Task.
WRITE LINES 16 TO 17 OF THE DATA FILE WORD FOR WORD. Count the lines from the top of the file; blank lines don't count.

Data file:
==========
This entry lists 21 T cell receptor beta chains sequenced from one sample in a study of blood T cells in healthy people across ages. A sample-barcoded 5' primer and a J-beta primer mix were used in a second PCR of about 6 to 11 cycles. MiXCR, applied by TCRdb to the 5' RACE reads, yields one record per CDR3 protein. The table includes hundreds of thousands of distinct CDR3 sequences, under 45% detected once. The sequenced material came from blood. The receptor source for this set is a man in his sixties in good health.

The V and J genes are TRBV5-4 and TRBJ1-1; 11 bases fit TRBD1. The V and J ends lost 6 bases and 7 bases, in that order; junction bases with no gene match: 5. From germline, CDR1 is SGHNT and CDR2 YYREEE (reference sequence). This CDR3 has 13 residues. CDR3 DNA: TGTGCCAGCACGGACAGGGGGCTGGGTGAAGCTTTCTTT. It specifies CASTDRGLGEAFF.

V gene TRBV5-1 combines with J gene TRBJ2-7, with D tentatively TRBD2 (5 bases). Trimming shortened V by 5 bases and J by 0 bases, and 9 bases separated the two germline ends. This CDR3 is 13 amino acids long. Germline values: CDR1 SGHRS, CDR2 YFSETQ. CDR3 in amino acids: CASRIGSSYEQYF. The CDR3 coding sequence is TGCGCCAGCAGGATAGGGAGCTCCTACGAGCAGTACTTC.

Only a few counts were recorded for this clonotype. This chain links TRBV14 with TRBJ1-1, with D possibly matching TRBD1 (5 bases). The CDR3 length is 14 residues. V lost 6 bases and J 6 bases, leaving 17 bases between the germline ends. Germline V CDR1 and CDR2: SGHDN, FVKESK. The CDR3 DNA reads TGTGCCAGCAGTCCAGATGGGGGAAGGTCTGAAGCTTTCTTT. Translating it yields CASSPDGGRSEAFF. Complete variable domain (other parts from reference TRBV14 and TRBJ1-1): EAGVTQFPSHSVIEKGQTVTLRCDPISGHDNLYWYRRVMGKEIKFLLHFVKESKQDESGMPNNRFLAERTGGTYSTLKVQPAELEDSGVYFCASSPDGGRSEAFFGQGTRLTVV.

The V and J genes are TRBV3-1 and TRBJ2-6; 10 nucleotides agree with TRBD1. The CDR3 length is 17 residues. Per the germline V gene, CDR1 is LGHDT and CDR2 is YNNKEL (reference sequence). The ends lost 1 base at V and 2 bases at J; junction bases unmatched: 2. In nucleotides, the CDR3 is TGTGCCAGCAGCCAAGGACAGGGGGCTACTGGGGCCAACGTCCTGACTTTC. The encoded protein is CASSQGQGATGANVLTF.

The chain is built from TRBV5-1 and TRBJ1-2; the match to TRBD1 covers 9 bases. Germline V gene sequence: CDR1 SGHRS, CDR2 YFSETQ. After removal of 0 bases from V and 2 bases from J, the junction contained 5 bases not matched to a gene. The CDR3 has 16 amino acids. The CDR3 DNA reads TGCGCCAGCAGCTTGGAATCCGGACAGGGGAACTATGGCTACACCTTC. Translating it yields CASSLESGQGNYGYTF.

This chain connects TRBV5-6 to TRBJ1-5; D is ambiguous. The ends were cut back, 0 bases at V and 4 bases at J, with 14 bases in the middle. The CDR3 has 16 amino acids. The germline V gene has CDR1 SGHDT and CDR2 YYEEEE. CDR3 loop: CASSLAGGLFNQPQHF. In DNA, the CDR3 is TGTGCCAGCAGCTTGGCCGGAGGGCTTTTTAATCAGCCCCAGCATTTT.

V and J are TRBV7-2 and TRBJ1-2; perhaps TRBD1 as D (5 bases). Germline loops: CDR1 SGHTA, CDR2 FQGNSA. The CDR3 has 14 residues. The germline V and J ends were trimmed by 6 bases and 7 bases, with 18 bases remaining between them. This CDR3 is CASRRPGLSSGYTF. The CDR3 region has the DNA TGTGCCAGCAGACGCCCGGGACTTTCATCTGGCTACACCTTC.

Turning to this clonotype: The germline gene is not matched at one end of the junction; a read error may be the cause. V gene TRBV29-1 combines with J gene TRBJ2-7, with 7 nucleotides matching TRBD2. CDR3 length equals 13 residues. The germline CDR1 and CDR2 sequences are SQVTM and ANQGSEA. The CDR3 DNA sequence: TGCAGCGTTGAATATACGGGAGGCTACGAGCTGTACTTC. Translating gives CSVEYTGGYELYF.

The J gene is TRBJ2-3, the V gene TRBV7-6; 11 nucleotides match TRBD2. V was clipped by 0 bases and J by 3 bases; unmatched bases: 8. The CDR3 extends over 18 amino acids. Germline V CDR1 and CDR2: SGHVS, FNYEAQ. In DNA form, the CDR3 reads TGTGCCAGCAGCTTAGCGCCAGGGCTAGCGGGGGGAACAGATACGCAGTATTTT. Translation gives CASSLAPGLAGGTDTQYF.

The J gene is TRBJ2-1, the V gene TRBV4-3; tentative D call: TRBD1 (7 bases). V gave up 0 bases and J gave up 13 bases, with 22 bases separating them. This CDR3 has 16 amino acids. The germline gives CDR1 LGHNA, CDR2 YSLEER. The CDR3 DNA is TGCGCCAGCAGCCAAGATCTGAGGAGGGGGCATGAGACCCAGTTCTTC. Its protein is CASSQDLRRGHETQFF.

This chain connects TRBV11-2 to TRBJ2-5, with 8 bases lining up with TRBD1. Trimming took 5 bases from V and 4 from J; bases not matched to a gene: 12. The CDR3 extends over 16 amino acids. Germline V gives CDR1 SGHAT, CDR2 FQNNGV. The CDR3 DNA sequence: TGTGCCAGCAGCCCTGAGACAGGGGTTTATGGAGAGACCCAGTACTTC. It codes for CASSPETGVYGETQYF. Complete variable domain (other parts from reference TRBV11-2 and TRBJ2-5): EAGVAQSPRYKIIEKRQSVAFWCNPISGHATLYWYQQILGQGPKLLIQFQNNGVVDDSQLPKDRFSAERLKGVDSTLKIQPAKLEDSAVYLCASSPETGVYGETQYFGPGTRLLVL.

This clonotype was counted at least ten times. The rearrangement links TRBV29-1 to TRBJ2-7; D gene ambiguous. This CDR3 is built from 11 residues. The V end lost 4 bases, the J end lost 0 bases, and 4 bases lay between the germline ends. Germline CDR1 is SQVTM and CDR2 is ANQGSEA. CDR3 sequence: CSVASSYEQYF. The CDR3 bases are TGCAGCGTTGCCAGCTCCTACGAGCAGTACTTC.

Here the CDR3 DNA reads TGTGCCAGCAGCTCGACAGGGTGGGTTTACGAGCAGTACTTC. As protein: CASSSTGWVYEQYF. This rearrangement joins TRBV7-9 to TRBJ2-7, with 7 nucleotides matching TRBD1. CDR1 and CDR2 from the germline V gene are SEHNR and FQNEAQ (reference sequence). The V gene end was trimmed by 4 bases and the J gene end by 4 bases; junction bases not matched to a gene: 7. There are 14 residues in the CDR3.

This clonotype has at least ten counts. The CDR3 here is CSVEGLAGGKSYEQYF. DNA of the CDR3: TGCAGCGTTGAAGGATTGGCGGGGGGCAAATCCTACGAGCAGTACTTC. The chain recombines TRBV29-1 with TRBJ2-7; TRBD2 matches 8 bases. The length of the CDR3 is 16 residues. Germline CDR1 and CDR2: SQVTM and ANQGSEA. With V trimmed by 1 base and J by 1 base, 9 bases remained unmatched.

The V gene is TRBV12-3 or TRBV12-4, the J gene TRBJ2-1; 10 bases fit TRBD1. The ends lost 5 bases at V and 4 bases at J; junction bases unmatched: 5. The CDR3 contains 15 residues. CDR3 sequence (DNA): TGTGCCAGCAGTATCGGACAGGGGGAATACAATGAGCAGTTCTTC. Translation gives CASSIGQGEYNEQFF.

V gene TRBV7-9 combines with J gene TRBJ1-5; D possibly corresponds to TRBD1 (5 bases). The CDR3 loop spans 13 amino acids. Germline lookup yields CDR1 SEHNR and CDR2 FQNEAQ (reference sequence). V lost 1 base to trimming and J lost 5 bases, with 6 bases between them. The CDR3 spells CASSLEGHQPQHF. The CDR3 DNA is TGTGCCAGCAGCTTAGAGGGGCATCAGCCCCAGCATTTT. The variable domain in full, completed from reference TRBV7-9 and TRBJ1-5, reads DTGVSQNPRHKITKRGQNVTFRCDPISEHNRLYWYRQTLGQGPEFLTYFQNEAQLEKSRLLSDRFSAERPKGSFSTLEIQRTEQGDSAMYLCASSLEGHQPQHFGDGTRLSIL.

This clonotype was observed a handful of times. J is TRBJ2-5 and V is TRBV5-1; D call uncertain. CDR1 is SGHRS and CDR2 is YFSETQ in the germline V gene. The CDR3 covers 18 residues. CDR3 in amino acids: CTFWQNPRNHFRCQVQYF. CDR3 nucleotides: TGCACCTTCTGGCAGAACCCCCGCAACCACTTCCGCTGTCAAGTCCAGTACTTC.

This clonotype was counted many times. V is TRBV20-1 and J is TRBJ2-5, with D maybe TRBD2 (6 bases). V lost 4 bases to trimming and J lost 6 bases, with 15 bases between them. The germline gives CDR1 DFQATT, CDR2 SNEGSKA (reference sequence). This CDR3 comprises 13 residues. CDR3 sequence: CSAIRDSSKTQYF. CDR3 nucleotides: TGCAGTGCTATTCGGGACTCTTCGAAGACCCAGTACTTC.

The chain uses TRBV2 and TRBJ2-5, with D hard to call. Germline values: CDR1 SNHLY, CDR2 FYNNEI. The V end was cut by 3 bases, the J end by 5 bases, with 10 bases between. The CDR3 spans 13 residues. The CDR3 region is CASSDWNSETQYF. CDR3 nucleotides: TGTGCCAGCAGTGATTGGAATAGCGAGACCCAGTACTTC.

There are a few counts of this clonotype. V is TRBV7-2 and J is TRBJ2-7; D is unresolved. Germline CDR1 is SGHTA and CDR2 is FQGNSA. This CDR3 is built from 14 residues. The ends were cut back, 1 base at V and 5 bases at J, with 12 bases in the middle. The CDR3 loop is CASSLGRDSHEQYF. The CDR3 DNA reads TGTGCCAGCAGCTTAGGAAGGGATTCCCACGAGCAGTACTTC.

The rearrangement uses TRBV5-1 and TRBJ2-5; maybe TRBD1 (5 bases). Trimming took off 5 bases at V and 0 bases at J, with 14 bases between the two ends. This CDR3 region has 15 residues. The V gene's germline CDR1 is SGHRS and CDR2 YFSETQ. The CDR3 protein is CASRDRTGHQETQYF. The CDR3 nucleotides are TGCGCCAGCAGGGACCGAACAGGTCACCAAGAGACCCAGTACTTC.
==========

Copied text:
The V gene is TRBV12-3 or TRBV12-4, the J gene TRBJ2-1; 10 bases fit TRBD1. The ends lost 5 bases at V and 4 bases at J; junction bases unmatched: 5. The CDR3 contains 15 residues. CDR3 sequence (DNA): TGTGCCAGCAGTATCGGACAGGGGGAATACAATGAGCAGTTCTTC. Translation gives CASSIGQGEYNEQFF.

V gene TRBV7-9 combines with J gene TRBJ1-5; D possibly corresponds to TRBD1 (5 bases). The CDR3 loop spans 13 amino acids. Germline lookup yields CDR1 SEHNR and CDR2 FQNEAQ (reference sequence). V lost 1 base to trimming and J lost 5 bases, with 6 bases between them. The CDR3 spells CASSLEGHQPQHF. The CDR3 DNA is TGTGCCAGCAGCTTAGAGGGGCATCAGCCCCAGCATTTT. The variable domain in full, completed from reference TRBV7-9 and TRBJ1-5, reads DTGVSQNPRHKITKRGQNVTFRCDPISEHNRLYWYRQTLGQGPEFLTYFQNEAQLEKSRLLSDRFSAERPKGSFSTLEIQRTEQGDSAMYLCASSLEGHQPQHFGDGTRLSIL.